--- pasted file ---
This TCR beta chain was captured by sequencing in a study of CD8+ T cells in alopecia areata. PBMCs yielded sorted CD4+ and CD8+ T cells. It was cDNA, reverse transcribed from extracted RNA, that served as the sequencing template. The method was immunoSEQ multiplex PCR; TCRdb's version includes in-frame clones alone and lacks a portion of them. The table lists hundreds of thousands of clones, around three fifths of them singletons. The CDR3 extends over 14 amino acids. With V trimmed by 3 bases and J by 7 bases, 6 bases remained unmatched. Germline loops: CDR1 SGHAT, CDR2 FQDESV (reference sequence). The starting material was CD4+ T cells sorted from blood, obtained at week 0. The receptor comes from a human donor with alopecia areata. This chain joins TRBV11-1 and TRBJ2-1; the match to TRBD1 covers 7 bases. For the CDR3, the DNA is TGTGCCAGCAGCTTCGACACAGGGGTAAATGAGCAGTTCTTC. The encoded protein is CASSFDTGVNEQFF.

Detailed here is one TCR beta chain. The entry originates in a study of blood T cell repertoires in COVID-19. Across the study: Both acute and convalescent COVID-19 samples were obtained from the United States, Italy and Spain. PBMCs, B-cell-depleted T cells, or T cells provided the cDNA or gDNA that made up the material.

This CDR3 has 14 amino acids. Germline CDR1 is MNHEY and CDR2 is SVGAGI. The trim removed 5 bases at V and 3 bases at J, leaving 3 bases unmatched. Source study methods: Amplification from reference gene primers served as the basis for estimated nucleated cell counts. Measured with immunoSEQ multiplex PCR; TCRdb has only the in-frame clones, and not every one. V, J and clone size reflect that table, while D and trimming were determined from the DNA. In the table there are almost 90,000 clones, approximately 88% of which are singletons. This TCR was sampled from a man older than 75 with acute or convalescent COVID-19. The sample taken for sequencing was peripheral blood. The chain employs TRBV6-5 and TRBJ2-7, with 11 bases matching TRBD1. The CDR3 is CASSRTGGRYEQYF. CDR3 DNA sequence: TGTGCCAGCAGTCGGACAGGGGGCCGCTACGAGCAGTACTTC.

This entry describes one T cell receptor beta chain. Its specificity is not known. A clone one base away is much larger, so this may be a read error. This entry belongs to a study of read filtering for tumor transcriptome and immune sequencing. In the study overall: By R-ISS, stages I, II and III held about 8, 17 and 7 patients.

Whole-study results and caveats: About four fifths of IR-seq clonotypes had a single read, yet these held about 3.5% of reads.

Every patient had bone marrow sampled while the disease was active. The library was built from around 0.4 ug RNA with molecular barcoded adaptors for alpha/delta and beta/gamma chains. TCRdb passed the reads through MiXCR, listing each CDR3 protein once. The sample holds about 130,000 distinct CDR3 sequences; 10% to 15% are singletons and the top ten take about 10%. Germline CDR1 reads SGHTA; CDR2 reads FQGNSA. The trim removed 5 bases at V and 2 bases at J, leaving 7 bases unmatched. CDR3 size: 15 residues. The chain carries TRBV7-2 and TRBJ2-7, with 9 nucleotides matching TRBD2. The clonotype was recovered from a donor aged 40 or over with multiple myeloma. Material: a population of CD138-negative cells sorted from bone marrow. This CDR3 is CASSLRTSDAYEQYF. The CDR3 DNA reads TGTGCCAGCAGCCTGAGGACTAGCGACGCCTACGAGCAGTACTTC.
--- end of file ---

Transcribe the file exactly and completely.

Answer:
This TCR beta chain was captured by sequencing in a study of CD8+ T cells in alopecia areata. PBMCs yielded sorted CD4+ and CD8+ T cells. It was cDNA, reverse transcribed from extracted RNA, that served as the sequencing template. The method was immunoSEQ multiplex PCR; TCRdb's version includes in-frame clones alone and lacks a portion of them. The table lists hundreds of thousands of clones, around three fifths of them singletons. The CDR3 extends over 14 amino acids. With V trimmed by 3 bases and J by 7 bases, 6 bases remained unmatched. Germline loops: CDR1 SGHAT, CDR2 FQDESV (reference sequence). The starting material was CD4+ T cells sorted from blood, obtained at week 0. The receptor comes from a human donor with alopecia areata. This chain joins TRBV11-1 and TRBJ2-1; the match to TRBD1 covers 7 bases. For the CDR3, the DNA is TGTGCCAGCAGCTTCGACACAGGGGTAAATGAGCAGTTCTTC. The encoded protein is CASSFDTGVNEQFF.

Detailed here is one TCR beta chain. The entry originates in a study of blood T cell repertoires in COVID-19. Across the study: Both acute and convalescent COVID-19 samples were obtained from the United States, Italy and Spain. PBMCs, B-cell-depleted T cells, or T cells provided the cDNA or gDNA that made up the material.

This CDR3 has 14 amino acids. Germline CDR1 is MNHEY and CDR2 is SVGAGI. The trim removed 5 bases at V and 3 bases at J, leaving 3 bases unmatched. Source study methods: Amplification from reference gene primers served as the basis for estimated nucleated cell counts. Measured with immunoSEQ multiplex PCR; TCRdb has only the in-frame clones, and not every one. V, J and clone size reflect that table, while D and trimming were determined from the DNA. In the table there are almost 90,000 clones, approximately 88% of which are singletons. This TCR was sampled from a man older than 75 with acute or convalescent COVID-19. The sample taken for sequencing was peripheral blood. The chain employs TRBV6-5 and TRBJ2-7, with 11 bases matching TRBD1. The CDR3 is CASSRTGGRYEQYF. CDR3 DNA sequence: TGTGCCAGCAGTCGGACAGGGGGCCGCTACGAGCAGTACTTC.

This entry describes one T cell receptor beta chain. Its specificity is not known. A clone one base away is much larger, so this may be a read error. This entry belongs to a study of read filtering for tumor transcriptome and immune sequencing. In the study overall: By R-ISS, stages I, II and III held about 8, 17 and 7 patients.

Whole-study results and caveats: About four fifths of IR-seq clonotypes had a single read, yet these held about 3.5% of reads.

Every patient had bone marrow sampled while the disease was active. The library was built from around 0.4 ug RNA with molecular barcoded adaptors for alpha/delta and beta/gamma chains. TCRdb passed the reads through MiXCR, listing each CDR3 protein once. The sample holds about 130,000 distinct CDR3 sequences; 10% to 15% are singletons and the top ten take about 10%. Germline CDR1 reads SGHTA; CDR2 reads FQGNSA. The trim removed 5 bases at V and 2 bases at J, leaving 7 bases unmatched. CDR3 size: 15 residues. The chain carries TRBV7-2 and TRBJ2-7, with 9 nucleotides matching TRBD2. The clonotype was recovered from a donor aged 40 or over with multiple myeloma. Material: a population of CD138-negative cells sorted from bone marrow. This CDR3 is CASSLRTSDAYEQYF. The CDR3 DNA reads TGTGCCAGCAGCCTGAGGACTAGCGACGCCTACGAGCAGTACTTC.